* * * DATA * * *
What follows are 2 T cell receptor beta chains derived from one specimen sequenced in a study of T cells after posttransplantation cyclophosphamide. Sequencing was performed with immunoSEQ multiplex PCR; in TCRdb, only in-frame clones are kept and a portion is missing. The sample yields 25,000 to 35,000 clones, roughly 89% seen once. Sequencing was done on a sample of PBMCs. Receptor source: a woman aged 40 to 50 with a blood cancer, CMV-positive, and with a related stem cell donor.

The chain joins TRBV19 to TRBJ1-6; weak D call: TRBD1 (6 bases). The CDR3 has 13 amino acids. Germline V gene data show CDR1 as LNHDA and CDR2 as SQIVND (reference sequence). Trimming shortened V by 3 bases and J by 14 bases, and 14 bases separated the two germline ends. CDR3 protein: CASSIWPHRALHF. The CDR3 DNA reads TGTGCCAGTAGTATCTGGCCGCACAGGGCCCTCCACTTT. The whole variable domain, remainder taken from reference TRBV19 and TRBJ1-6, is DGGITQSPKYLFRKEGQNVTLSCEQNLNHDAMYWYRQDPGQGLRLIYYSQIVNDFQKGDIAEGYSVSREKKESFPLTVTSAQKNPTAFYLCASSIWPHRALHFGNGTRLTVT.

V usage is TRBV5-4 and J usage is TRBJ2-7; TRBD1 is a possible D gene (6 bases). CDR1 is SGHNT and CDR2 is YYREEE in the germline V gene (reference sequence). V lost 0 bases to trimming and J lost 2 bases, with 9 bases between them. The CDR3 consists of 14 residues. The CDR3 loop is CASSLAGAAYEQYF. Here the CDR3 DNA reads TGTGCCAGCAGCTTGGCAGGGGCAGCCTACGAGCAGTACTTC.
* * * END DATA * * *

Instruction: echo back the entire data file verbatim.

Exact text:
What follows are 2 T cell receptor beta chains derived from one specimen sequenced in a study of T cells after posttransplantation cyclophosphamide. Sequencing was performed with immunoSEQ multiplex PCR; in TCRdb, only in-frame clones are kept and a portion is missing. The sample yields 25,000 to 35,000 clones, roughly 89% seen once. Sequencing was done on a sample of PBMCs. Receptor source: a woman aged 40 to 50 with a blood cancer, CMV-positive, and with a related stem cell donor.

The chain joins TRBV19 to TRBJ1-6; weak D call: TRBD1 (6 bases). The CDR3 has 13 amino acids. Germline V gene data show CDR1 as LNHDA and CDR2 as SQIVND (reference sequence). Trimming shortened V by 3 bases and J by 14 bases, and 14 bases separated the two germline ends. CDR3 protein: CASSIWPHRALHF. The CDR3 DNA reads TGTGCCAGTAGTATCTGGCCGCACAGGGCCCTCCACTTT. The whole variable domain, remainder taken from reference TRBV19 and TRBJ1-6, is DGGITQSPKYLFRKEGQNVTLSCEQNLNHDAMYWYRQDPGQGLRLIYYSQIVNDFQKGDIAEGYSVSREKKESFPLTVTSAQKNPTAFYLCASSIWPHRALHFGNGTRLTVT.

V usage is TRBV5-4 and J usage is TRBJ2-7; TRBD1 is a possible D gene (6 bases). CDR1 is SGHNT and CDR2 is YYREEE in the germline V gene (reference sequence). V lost 0 bases to trimming and J lost 2 bases, with 9 bases between them. The CDR3 consists of 14 residues. The CDR3 loop is CASSLAGAAYEQYF. Here the CDR3 DNA reads TGTGCCAGCAGCTTGGCAGGGGCAGCCTACGAGCAGTACTTC.